Saturday, November 18, 2006

Bea’s Novel (4)

On the edge of a mountain lake was a stretch of woods, which, in some deep way, had become her own. When, as a child, she had escaped to these woods, it had been as though with awe she walked on her own heart. In late spring, there were Indian pipes and trailing arbutus and white birch, but what she looked for were wild orchids. She would peer intently through the bushes and around the tree trunks for the flowers that seemed to hide with care from the human eye.

Pushing aside branches that caught in her hair, Sara thought about the Indians, who once had walked there, and remembered fingering the smooth flint of an arrowhead found nearby. Every once in a while she broke off a sassafras twig and chewed it to get the tangy taste of the tree itself. Sometimes she would lie on her back and look up at the sky. Only small patterns of light reached the ground.

It never occurred to her to be afraid. No one ever came into this part of the woods. She wouldn’t get lost. Moss grew on the north side of the tree trunks and that would guide her home. There was method in nature, far more consistent than in people.

As the ground became softer beneath her feet, she would bend and look slantwise for there she knew the orchids would be growing. Sometimes she found one, and one was enough. For a long while she would watch it emerge shyly from the two dark leaves, which spread themselves out close to the ground as a base for the incredible slender stem. The delicate pink flower, paper-like in texture, seemed to float on air, like a boat.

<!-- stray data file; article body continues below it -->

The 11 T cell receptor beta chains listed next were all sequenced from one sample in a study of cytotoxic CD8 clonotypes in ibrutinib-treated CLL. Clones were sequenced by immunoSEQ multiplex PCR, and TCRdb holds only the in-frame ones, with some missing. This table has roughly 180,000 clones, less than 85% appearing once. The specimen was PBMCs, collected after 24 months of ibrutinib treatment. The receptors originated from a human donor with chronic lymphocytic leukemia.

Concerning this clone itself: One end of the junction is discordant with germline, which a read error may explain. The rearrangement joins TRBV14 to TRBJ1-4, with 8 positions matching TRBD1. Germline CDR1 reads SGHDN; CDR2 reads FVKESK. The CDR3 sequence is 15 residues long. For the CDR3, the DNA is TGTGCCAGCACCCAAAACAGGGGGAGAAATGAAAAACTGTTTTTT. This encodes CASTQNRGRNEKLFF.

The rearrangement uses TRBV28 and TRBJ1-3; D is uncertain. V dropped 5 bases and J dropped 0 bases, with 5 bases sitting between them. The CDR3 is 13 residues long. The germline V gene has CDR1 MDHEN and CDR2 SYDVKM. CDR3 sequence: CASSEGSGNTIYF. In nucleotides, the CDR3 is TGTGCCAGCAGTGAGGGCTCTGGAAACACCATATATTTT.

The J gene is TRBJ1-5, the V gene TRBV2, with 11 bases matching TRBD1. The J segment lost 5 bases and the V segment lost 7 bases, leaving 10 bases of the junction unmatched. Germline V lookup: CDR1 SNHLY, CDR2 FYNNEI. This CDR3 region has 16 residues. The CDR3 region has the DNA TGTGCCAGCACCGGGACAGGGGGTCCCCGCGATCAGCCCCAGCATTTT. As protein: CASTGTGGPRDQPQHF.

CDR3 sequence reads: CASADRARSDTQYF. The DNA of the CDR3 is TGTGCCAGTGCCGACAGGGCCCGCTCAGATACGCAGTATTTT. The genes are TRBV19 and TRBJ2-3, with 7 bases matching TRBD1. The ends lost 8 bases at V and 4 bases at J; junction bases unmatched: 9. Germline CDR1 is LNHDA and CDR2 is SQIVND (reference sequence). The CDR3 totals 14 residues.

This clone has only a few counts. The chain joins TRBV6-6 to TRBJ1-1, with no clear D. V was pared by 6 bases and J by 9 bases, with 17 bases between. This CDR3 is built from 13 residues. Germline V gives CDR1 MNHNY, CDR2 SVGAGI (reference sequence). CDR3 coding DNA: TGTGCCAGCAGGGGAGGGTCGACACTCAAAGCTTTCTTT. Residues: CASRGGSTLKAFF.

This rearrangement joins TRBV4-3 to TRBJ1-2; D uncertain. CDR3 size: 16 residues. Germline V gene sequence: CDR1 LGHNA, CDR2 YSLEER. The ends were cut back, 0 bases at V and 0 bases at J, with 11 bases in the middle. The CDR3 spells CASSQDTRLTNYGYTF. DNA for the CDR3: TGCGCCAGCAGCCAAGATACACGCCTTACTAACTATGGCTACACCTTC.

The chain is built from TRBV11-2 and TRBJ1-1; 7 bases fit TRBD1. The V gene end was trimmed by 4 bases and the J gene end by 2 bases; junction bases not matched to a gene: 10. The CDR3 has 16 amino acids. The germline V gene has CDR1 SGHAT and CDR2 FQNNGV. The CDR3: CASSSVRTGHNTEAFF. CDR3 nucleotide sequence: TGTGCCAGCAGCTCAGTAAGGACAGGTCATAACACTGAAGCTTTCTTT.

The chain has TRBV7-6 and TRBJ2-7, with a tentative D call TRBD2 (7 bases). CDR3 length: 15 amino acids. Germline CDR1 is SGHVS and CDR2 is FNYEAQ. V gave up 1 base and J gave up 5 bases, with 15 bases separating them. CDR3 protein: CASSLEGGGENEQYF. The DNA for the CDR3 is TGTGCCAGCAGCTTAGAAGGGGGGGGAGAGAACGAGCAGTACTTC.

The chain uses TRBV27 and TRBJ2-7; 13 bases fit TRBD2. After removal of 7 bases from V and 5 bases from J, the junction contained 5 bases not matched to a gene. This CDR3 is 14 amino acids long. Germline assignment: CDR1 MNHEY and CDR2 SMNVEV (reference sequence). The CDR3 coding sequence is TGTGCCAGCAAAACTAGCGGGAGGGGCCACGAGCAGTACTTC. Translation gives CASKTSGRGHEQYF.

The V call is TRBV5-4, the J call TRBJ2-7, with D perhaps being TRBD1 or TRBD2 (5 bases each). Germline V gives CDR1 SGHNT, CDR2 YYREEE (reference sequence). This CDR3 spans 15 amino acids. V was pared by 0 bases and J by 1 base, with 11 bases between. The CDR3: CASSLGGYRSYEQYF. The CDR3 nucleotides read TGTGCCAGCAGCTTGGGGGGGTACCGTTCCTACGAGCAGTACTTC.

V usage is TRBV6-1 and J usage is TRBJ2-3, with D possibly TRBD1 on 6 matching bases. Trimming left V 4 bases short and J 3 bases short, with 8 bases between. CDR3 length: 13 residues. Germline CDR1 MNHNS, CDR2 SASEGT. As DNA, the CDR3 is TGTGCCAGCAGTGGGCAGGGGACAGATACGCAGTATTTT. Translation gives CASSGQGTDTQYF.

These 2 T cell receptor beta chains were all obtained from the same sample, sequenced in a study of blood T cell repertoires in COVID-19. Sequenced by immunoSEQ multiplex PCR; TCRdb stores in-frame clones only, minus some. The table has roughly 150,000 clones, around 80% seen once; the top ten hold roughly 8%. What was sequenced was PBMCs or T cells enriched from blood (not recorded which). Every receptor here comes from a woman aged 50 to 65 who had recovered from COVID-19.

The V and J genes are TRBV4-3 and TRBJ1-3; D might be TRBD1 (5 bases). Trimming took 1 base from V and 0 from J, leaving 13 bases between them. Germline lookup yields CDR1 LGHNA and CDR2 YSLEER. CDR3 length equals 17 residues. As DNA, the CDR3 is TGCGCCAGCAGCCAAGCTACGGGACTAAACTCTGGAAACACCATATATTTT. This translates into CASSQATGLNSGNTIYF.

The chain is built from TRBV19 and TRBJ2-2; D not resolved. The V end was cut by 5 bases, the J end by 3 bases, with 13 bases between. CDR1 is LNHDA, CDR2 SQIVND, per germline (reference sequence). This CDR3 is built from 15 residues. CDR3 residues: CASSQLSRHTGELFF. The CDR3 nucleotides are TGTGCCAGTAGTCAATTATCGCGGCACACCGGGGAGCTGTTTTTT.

After a while, she would pluck the orchid from the lowest possible point and go directly home. Her mother would admire it, always and ever again, admire each new one, and put it in a vase on the living-room table. But everything about the orchid had changed. She would feel uneasy as she looked at its long, beautiful stem, hidden from view, and its proud head peering somewhat ludicrously over the edge.

Often, since she had come to Washington, she thought of orchid-hunting in the woods near Green Pond. There was a place where she had knelt down and felt the earth. That spot had become a part of herself, and she returned to it as if it might help her find what now more than ever, she was searching for …

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